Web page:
The blocked outdoor fan detection procedure 200 operates as indicated in FIG. 4. The blocked outdoor fan detection procedure 200 determines whether the heat pump system is in the COOLING mode at 204. If the system is in the COOLING mode, control branches to step 206 where the system determines whether the discharge pressure from the compressor 38 exceeds the HPCO limit (manually set or stored in data structure 202 if device 201 is a pressure sensor). If the discharge pressure exceeds the HPCO limit, the system is turned off at step 210, a malfunction code is set at step 214 and the system checks to see if the blocked outdoor fan malfunction code has been activated at 216.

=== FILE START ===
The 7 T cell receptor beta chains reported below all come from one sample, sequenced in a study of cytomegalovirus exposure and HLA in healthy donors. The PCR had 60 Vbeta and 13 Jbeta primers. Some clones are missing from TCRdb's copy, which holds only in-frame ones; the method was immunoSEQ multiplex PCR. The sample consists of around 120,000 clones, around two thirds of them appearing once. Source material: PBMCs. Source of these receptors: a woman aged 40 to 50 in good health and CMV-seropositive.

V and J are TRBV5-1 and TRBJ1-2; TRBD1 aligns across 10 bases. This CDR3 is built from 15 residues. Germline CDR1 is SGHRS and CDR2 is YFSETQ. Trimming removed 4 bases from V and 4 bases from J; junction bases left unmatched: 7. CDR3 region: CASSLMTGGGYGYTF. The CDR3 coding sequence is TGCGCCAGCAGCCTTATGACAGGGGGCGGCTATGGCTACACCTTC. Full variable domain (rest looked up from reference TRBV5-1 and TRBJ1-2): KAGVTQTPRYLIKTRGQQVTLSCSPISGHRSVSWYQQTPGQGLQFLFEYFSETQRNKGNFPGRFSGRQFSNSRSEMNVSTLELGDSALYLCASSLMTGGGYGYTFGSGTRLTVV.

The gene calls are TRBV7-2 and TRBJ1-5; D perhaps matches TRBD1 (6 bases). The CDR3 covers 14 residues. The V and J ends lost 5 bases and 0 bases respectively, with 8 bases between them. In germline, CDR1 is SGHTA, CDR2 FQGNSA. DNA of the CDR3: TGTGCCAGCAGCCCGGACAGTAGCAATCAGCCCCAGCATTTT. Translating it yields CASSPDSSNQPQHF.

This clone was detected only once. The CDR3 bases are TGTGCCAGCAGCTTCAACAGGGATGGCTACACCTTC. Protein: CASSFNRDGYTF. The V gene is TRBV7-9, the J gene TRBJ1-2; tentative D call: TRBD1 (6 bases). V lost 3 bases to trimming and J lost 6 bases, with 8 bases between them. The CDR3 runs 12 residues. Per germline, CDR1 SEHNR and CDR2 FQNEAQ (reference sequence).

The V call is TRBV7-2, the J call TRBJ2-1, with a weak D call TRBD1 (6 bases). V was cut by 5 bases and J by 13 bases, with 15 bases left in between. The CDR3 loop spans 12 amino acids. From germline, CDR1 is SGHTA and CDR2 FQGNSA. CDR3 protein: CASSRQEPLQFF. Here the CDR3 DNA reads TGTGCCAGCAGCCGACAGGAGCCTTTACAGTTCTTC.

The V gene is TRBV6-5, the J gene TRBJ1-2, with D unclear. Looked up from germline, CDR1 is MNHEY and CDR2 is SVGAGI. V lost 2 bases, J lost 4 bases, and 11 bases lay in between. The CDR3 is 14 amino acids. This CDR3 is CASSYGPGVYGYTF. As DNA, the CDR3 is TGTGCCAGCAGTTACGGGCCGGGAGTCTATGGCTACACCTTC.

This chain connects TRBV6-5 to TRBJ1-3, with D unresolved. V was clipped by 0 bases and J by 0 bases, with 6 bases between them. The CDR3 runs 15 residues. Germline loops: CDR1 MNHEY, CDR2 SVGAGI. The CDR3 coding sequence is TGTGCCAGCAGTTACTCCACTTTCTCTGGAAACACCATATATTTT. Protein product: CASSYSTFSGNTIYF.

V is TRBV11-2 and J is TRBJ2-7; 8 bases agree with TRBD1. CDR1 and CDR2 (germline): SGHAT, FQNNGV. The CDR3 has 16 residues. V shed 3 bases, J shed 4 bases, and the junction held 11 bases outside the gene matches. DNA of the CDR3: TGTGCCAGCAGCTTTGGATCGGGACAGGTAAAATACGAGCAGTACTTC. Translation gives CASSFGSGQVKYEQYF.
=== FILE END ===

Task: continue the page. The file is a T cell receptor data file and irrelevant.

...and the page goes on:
To restart the system, an operator displays malfunction codes at step 218 and manually resets the HPCO device 201 to restart the system at 220. Once the system is restarted, the blocked outdoor fan malfunction code is reset at step 224.
As a result of employing the blocked outdoor fan detection procedure, extremely high discharge pressures, which can damage the system, can be detected. Additionally, the typical cause of the high discharge pressures can be readily identified through the blocked outdoor fan malfunction code.
4. Stuck-Closed Expansion Valve/Lost Refrigerant Charge Detection Procedure
During operation, low pressure at the inlet of the compressor 38 can be caused by a stuck-closed expansion valve or by low refrigerant charge. A stuck-closed expansion valve restricts refrigerant flow which reduces suction pressure. If the system continues to operate with low inlet pressure, compressor damage can easily occur.